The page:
Cyprinodon variegatus offspring growth rate from parental contribution experiments conducted on wild caught Atlantic specimens during 2014.

Website: https://www.bco-dmo.org/dataset/709815
Data Type: experimental
Version: 1
Version Date: 2017-07-25

Project
» Beyond maternal effects: Transgenerational plasticity in thermal performance (ThermalTGP)
ContributorsAffiliationRole
Mangel, MarcUniversity of California-Santa Cruz (UC Santa Cruz)Principal Investigator
Munch, StephanNational Oceanic and Atmospheric Administration (NOAA)Co-Principal Investigator, Contact
Sogard, SusanNational Oceanic and Atmospheric Administration (NOAA)Co-Principal Investigator
Ake, HannahWoods Hole Oceanographic Institution (WHOI BCO-DMO)BCO-DMO Data Manager

Abstract
Cyprinodon variegatus offspring growth rate from parental contribution experiments conducted on wild caught Atlantic specimens during 2014.


Coverage

Spatial Extent: N:41.58657 E:-68.291877 S:31.817571 W:-81.14672
Temporal Extent: 2014 - 2014

Dataset Description

Offspring growth rate from the parental contribution experiment.


Acquisition Description

We caught wild juvenile sheepshead minnows (Cyprinodon variegatus) from South Carolina (SC), Maryland (MD) and Connecticut (CT) in mid-August in 2014. All fish were transferred to acclimation aquaria at 24 deg C at the NOAA Fisheries Science Center, Santa Cruz, California. These temperatures represent the range experienced by sheepshead minnows from SC, MD and CT during a normal non-breeding season. Daily care followed standard protocols (Cripe et al. 2009, Salinas and Munch 2012), including ad libitum feeding of TetraMin flakes (Tetra Holding, Blacksburg, VA, USA). Salinity was maintained at 20 ppt, but was reduced to 10 ppt for two days prior to egg collection. The photoperiod was 14L:10D. Each day we changed 10% of the total volume of water.

For the experiments of thermal transgenerational plasticity, all eggs were divided in half and transferred to either same temperature with parent or different temperature with parent: for example, if we collected eggs from 26 deg C parents, then a half of eggs were at 26 deg C and another half of eggs were at 32 deg C. Upon hatching we randomly selected up to four larvae from each treatment group. We measured standard body length from photographs of the fish obtained with a Canon 40D digital camera with Image J (Rasband 2016). At the end of experiment, we measured wet-mass, and them removed and weighted the testes and gonad.


Processing Description

Growth rate was calculated as the difference in length at 8 weeks after hatching and length at 2 weeks post-hatching divided by time because growth was linear over this period.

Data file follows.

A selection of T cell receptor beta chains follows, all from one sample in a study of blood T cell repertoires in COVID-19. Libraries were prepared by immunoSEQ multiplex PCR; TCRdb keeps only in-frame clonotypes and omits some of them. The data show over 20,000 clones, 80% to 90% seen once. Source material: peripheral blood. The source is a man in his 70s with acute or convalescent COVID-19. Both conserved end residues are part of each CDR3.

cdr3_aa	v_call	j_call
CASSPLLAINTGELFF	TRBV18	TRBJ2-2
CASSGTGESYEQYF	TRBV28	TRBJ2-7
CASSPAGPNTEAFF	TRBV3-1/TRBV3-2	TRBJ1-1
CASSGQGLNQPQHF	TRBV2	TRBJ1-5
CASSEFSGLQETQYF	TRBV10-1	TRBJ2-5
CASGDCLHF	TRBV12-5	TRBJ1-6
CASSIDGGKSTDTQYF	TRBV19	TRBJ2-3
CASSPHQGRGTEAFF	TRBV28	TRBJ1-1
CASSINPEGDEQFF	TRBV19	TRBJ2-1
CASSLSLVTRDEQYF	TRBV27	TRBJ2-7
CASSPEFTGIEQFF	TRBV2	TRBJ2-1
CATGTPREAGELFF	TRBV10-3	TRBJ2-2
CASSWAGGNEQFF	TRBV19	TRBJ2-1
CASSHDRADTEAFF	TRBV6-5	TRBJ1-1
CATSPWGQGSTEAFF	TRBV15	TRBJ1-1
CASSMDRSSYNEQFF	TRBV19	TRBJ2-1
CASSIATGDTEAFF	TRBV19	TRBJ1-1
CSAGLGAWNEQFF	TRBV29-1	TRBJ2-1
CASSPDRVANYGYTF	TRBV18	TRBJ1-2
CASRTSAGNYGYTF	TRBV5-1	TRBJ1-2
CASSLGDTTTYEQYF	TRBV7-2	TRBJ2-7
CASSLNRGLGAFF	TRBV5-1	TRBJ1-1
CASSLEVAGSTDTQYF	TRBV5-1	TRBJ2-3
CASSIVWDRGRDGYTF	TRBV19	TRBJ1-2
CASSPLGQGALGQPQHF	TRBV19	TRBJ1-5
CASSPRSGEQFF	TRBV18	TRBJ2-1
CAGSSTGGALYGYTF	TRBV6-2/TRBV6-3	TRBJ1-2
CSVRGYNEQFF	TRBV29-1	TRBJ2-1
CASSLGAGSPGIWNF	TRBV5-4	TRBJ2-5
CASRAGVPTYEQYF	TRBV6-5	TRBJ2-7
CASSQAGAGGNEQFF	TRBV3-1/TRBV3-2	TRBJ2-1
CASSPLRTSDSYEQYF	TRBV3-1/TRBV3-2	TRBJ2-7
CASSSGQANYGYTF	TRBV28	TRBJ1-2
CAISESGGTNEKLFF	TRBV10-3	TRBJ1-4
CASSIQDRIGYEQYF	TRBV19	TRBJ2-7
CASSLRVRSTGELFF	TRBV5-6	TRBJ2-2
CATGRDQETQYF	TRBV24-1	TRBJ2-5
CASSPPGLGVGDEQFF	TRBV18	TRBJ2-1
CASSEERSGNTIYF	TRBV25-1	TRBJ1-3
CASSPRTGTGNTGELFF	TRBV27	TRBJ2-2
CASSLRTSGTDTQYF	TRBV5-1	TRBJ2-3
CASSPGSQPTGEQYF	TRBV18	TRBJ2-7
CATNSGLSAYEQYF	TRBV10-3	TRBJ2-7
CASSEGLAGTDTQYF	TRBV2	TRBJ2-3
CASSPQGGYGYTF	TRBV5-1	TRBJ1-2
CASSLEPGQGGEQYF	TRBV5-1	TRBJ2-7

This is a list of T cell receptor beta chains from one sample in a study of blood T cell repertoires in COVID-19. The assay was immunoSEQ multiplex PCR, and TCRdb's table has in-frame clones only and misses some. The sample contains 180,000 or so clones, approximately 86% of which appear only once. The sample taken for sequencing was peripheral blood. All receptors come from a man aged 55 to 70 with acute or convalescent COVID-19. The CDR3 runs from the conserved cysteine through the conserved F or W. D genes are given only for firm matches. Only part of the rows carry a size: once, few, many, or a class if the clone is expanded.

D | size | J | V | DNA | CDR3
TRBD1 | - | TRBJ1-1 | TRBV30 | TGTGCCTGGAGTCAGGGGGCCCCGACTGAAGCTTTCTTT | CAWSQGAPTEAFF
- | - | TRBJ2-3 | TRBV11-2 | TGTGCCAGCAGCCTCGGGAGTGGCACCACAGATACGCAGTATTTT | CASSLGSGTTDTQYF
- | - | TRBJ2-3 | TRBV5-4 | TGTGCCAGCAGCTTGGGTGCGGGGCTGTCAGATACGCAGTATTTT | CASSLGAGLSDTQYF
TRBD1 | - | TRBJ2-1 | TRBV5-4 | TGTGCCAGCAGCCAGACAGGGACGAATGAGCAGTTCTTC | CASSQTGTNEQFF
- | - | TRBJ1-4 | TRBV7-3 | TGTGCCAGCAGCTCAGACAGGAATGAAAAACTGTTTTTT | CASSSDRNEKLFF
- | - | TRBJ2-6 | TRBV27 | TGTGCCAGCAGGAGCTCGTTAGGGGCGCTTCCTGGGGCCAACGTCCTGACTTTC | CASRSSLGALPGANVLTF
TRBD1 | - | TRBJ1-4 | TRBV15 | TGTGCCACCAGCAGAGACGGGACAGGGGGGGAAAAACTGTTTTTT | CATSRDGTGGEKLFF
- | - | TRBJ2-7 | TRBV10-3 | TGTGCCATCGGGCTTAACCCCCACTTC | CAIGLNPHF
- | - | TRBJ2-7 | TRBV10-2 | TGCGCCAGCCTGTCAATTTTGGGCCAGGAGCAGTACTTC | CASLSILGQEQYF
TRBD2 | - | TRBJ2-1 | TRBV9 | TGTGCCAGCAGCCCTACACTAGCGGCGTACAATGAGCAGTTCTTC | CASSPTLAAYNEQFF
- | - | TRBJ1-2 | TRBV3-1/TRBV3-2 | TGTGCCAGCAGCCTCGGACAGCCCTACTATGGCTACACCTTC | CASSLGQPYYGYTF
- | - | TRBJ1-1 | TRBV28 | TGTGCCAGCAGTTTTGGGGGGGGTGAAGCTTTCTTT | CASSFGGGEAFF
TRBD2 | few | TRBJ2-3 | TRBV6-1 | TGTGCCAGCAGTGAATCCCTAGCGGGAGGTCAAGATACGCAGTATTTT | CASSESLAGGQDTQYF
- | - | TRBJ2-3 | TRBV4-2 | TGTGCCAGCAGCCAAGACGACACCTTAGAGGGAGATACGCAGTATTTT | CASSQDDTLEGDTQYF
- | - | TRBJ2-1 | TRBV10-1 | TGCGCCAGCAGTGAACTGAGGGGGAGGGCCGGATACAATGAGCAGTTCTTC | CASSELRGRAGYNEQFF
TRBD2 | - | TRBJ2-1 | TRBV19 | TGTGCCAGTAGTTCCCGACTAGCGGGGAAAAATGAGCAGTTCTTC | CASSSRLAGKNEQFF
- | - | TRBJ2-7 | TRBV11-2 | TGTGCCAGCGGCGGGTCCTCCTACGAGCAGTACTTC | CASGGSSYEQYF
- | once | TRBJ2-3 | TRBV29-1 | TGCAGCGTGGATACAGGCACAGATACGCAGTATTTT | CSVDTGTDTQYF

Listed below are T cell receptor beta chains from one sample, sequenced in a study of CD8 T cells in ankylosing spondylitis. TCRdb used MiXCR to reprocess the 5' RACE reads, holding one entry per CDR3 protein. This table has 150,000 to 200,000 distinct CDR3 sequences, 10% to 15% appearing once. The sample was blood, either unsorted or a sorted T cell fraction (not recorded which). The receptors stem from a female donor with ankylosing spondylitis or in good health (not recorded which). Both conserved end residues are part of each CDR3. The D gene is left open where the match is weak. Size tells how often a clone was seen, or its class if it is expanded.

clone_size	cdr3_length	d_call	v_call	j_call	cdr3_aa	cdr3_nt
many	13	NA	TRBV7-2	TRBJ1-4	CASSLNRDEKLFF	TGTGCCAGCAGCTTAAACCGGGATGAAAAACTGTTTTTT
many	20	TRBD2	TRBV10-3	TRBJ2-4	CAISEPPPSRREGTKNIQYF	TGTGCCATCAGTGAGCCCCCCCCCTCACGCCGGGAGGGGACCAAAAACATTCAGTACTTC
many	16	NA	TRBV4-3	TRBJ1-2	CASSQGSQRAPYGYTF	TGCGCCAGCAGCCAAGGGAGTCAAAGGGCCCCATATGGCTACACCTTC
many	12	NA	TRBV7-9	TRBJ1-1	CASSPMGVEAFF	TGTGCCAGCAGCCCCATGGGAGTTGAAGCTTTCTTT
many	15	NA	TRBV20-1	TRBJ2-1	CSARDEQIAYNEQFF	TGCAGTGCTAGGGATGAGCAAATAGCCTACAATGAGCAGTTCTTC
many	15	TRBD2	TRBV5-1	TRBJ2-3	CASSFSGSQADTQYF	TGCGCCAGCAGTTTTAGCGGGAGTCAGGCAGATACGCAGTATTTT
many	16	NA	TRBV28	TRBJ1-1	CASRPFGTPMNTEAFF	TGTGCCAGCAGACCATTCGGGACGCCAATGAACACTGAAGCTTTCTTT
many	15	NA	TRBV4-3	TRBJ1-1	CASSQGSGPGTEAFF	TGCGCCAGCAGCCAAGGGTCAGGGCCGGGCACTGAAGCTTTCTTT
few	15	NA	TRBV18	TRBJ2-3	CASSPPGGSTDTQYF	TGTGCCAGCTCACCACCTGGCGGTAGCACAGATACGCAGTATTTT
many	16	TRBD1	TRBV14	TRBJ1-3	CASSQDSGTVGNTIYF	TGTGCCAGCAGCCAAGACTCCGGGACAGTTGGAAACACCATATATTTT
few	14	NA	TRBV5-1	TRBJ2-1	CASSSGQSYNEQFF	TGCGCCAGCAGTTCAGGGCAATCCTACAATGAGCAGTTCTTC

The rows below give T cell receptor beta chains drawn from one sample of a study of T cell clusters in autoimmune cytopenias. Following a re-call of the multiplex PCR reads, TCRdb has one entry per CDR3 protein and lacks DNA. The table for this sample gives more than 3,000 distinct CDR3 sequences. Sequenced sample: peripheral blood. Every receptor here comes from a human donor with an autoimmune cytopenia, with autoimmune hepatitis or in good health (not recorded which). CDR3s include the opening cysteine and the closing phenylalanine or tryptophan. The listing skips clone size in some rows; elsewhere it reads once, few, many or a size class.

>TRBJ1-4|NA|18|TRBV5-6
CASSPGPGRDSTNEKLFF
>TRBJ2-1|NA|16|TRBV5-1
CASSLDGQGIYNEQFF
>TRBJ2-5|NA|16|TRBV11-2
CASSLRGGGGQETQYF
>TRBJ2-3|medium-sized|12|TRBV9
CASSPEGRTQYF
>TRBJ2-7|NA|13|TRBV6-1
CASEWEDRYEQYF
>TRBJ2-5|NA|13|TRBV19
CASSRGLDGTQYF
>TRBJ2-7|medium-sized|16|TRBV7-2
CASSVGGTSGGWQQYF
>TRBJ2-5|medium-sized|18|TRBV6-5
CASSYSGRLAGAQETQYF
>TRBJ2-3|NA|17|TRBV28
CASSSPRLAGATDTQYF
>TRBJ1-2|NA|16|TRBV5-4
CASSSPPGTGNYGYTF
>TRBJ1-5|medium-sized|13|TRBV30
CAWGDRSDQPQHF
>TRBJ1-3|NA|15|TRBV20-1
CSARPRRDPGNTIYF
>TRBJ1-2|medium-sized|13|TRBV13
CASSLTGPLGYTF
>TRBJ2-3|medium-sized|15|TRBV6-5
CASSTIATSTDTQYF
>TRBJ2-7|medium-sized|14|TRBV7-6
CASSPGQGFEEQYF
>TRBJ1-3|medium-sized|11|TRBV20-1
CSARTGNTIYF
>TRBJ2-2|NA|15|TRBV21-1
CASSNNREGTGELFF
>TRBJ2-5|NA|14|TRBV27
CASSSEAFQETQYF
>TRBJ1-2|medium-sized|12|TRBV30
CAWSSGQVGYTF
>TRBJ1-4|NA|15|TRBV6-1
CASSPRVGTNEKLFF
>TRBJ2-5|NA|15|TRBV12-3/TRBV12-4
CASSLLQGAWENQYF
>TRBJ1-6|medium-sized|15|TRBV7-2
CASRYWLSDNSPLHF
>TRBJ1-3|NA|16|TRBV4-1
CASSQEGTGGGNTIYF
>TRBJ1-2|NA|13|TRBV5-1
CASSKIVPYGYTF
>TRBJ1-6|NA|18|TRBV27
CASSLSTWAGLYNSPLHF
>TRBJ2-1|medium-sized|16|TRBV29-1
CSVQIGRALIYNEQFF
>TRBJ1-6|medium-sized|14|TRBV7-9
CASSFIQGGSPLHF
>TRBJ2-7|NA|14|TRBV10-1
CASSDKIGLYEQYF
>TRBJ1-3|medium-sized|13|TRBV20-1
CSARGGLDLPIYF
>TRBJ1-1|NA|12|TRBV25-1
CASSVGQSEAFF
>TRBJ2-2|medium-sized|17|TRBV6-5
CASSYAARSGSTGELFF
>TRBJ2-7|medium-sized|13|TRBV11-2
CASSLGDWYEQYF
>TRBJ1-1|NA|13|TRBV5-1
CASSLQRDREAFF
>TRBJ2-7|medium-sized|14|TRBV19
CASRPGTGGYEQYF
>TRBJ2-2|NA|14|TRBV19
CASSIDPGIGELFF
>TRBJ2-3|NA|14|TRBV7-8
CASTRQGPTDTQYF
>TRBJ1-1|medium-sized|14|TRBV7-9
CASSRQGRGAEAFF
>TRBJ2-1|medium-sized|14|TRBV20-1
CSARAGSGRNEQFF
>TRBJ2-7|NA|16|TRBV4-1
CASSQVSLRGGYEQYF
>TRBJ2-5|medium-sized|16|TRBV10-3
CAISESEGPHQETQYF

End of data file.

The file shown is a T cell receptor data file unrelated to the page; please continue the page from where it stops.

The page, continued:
BCO-DMO Data Processing Notes:

- reformatted column names to comply with BCO-DMO standards
- filled all blank cells with nd


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Related Publications

Cripe, G. M., Hemmer, B. L., Goodman, L. R., & Vennari, J. C. (2008). Development of a Methodology for Successful Multigeneration Life-Cycle Testing of the Estuarine Sheepshead Minnow, Cyprinodon variegatus. Archives of Environmental Contamination and Toxicology, 56(3), 500–508. doi:10.1007/s00244-008-9204-8
Methods
Rasband, W. S. (1997). ImageJ. 1997-2018. US National Institutes of Health, Bethesda, MD, USA. https://imagej.nih.gov/ij/
Software
Salinas, S., & Munch, S. B. (2011). Thermal legacies: transgenerational effects of temperature on growth in a vertebrate. Ecology Letters, 15(2), 159–163. doi:10.1111/j.1461-0248.2011.01721.x
Methods

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Parameters

ParameterDescriptionUnits
MomIDMother ID unitless
DadIDFather ID unitless
MomLMother's standard body length millimeters
DadLFather's standard body length millimeters
MomTMother's temperature degrees Celsius
DadTFather's temerature degrees Celsius
OffspringTOffspring's temperature degrees Celsius
SexCode of Offspring sex; 1 - male; 2 - female unitless
GRMean growth rate millimeter per day
WK2Standard body length at week 2 millimeters
MassWet-body mass at week 9 gram
GonadGonad mass at week 9 gram
GSIGonadsomatic index percent


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Instruments

Dataset-specific Instrument Name
Canon 40D digital camera with Image J
Generic Instrument Name
Camera
Dataset-specific Description